Prevent STP from broadcasting to ports w/o switches connected.

Answered Question
Jun 9th, 2010
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Hello


I would like to prevent STP broadcasts on certain ports so that the broadcasts do not hit end-user devices, like PC's, Printers, etc.


So if I have S0/1-5 all directly connected to PC's then I would like to stop the STP to those ports.


Is there a way to do this?


Thanks in advance.


Joe

Correct Answer by francisco_1 about 6 years 10 months ago

In your original post you wanted  to stop the STP host ports.


You use Portfast. The benefit of the use of PortFast in your network is every time that a link becomes active and moves to the forwarding state in STP, the switch sends a special STP packet named a Topology Change Notification (TCN). The TCN is passed up to the root of the spanning tree where the TCN is propagated to all the switches. This causes all the switches to age out their table of MAC addresses with use of the forward delay parameter, which is usually set to 15 seconds. So, every time that a workstation joins the bridge group, the MAC addresses on all the switches are aged out after 15 seconds instead of the normal 300 seconds.


When a workstation becomes active, it does not change the topology to any significant degree. There is no need for all the switches in the VLAN to go through the fast-aging TCN period. If you turn on PortFast, the switch does not send TCN packets when a port becomes active.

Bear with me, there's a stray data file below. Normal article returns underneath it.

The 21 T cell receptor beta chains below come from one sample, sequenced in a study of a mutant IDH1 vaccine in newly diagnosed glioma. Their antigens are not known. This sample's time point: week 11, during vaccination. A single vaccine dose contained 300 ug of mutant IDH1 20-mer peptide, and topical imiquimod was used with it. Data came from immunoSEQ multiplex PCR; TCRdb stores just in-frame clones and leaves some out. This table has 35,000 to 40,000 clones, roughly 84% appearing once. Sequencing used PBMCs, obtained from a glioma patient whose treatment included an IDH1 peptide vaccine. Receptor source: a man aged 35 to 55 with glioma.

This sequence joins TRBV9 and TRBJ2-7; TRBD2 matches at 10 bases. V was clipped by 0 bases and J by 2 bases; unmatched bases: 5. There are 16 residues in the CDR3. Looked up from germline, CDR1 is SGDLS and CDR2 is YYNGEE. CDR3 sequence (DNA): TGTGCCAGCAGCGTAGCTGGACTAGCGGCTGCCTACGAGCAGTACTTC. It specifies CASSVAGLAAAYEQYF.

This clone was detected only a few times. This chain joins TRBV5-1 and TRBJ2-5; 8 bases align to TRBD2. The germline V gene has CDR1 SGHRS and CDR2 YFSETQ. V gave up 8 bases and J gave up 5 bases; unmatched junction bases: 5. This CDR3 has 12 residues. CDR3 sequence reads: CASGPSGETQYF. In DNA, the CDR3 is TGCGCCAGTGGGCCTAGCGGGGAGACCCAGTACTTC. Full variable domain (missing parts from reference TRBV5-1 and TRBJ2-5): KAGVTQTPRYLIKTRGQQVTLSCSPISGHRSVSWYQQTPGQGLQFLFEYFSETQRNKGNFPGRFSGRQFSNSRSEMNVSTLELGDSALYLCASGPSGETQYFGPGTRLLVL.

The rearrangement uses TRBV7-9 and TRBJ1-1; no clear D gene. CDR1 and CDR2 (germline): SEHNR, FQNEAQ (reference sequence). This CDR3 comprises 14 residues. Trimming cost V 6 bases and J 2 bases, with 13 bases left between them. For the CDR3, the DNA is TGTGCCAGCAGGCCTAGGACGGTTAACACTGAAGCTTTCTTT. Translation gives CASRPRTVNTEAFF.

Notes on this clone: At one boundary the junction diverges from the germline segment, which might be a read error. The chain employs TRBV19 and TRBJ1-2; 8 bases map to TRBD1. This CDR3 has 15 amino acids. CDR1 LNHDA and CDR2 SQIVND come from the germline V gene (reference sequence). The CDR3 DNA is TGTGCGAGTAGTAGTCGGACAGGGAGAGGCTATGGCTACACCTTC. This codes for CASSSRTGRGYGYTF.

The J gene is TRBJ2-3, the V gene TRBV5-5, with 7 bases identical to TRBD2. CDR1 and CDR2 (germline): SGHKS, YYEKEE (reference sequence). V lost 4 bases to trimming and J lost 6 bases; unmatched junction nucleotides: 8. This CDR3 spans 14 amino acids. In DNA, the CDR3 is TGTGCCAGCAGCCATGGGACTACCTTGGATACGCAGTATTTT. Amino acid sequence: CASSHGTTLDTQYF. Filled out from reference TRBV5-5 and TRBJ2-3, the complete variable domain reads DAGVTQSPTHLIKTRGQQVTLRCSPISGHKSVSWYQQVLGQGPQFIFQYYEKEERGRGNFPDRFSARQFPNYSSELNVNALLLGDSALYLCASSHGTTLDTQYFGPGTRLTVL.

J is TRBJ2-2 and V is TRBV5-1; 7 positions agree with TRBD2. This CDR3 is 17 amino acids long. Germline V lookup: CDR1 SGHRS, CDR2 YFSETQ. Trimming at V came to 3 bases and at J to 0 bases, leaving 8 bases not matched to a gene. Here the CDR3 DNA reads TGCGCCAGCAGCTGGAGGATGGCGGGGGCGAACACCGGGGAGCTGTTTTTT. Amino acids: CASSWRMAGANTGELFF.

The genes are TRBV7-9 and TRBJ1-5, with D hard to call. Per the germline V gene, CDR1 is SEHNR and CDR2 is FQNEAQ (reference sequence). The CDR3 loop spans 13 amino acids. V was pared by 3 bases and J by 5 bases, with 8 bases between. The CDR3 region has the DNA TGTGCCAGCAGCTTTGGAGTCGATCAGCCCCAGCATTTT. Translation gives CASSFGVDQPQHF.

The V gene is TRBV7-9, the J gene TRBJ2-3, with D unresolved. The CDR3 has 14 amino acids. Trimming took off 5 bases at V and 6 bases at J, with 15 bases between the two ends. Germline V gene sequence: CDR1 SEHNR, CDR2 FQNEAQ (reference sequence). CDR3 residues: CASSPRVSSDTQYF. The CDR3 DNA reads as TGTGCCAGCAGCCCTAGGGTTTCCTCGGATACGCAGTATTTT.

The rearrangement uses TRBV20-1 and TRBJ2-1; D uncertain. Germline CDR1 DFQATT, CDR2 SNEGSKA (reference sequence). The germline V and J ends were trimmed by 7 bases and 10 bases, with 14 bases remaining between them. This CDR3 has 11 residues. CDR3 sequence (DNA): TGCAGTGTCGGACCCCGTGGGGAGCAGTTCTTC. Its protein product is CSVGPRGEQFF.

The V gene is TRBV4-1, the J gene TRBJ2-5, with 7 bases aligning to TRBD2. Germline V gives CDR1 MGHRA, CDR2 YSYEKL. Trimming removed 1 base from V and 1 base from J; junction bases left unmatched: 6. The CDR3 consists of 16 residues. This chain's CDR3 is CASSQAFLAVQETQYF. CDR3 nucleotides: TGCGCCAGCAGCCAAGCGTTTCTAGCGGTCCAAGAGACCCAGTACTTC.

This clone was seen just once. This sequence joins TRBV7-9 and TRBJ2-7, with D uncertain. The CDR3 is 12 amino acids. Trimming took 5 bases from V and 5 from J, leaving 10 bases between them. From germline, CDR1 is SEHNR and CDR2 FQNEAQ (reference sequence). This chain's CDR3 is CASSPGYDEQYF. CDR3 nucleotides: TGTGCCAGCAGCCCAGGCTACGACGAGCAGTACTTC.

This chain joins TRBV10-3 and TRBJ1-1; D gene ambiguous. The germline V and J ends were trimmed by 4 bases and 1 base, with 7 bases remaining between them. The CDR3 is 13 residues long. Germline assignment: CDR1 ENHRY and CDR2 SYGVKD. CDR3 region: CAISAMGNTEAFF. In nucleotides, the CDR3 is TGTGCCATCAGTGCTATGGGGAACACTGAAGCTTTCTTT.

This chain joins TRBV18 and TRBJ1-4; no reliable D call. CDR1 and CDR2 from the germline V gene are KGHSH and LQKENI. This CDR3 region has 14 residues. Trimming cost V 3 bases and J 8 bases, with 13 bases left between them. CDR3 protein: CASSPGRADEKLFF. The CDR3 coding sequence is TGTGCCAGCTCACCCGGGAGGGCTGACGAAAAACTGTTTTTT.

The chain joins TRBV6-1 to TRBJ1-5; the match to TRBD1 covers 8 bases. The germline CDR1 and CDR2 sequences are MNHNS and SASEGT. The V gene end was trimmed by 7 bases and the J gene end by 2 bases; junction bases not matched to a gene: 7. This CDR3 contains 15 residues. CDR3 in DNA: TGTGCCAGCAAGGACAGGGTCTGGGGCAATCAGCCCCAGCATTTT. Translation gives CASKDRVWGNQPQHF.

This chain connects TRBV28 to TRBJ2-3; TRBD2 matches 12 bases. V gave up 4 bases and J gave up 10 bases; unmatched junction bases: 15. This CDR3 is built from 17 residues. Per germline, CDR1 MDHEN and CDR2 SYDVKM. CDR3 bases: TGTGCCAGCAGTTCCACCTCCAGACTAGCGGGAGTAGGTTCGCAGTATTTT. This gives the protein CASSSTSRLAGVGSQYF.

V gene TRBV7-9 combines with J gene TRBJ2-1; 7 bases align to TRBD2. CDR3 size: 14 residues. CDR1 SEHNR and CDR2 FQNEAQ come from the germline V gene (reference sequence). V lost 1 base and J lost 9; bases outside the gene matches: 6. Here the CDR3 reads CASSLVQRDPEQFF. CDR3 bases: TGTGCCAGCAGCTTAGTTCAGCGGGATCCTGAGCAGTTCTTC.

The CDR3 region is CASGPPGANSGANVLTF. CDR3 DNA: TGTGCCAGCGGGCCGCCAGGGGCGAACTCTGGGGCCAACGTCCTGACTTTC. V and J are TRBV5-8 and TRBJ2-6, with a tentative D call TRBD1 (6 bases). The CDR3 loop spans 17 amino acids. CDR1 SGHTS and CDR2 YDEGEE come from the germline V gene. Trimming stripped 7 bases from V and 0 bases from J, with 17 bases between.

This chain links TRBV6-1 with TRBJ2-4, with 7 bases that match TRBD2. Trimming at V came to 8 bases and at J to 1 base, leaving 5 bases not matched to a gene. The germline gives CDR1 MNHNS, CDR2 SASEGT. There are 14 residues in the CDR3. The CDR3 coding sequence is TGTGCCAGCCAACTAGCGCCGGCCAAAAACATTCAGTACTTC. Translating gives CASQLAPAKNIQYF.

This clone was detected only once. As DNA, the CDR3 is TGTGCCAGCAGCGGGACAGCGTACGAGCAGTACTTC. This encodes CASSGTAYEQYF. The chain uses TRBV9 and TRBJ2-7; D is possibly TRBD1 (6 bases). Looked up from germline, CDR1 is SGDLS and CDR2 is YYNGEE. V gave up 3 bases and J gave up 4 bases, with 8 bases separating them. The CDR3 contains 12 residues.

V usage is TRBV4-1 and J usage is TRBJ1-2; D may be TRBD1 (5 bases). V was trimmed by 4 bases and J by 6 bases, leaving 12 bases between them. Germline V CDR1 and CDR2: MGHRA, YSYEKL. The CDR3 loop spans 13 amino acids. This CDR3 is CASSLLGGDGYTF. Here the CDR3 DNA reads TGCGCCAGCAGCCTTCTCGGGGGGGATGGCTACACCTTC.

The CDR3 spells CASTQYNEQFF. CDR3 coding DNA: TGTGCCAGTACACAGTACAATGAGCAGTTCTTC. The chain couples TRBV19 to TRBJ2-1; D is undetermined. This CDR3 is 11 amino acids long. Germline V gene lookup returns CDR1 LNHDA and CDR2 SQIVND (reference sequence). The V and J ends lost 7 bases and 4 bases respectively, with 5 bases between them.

Also already mentioned bpduguard is there to guard the port in portfast mode from receiving bpduguard (Not receive TCN). Somthing to understand about bpduguard, if the port is portfast mode receives bpdu, the port is disable.


Francisco.

Correct Answer by Jon Marshall about 6 years 10 months ago

Joe


Portfast allows the port to being forwarding immediately but as you have found it doesn't turn off STP. You say that with DHCP you may not want to use portfast whereas actually it is the other way round ie. you want the port to being forwarding immediately because of things like DHCP so you should enable portfast. Note also that RSTP/Rapid-PVST+ rely heavily on end user ports being configured as portfast to decrease the convergence time.


Generally speaking you don't really ever want to disable STP on a port ie. what would happen if a user connected a switch to their port rather than their PC and then made another connection from the switch to another port ie. you now have a L2 loop.


Jon

Correct Answer by sachinraja about 6 years 10 months ago

Hi Joseph


Fredrico is right on the portfast option.. But even with portfast enabled, TCN BPDU's are still sent out.. it just doest receive BPDU's.. Do you want to filter outgoing TCN messages ? BPDU's are not sent out only if the port is not a part of spanning tree instance..


if it was to filter incoming BPDU's, you can use BPDUguard, BPDU filtering , portfast etc... For outgoing BPDU's im not aware of any advance STP methods..


This is the STP statistics from a switchport which runs portfast & BPDU guard:


The port is in the portfast mode
Link type is point-to-point by default
Bpdu guard is enabled
BPDU: sent 198100, received 0


Hope this helps..


All the best..


Raj

Correct Answer by Federico Coto F... about 6 years 10 months ago

Hi Joseph,


The BPDUs from STP are propagated throughout all ports of the switches.

The recommendation is to enable Port-Fast on the ports that are directly connected to users, so that those ports transition immediatly to forwarding instead than passing through all the states.


Since the ports are Port-Fast they should not send BPDUs to the computers (BPDUs will be sent between switches only).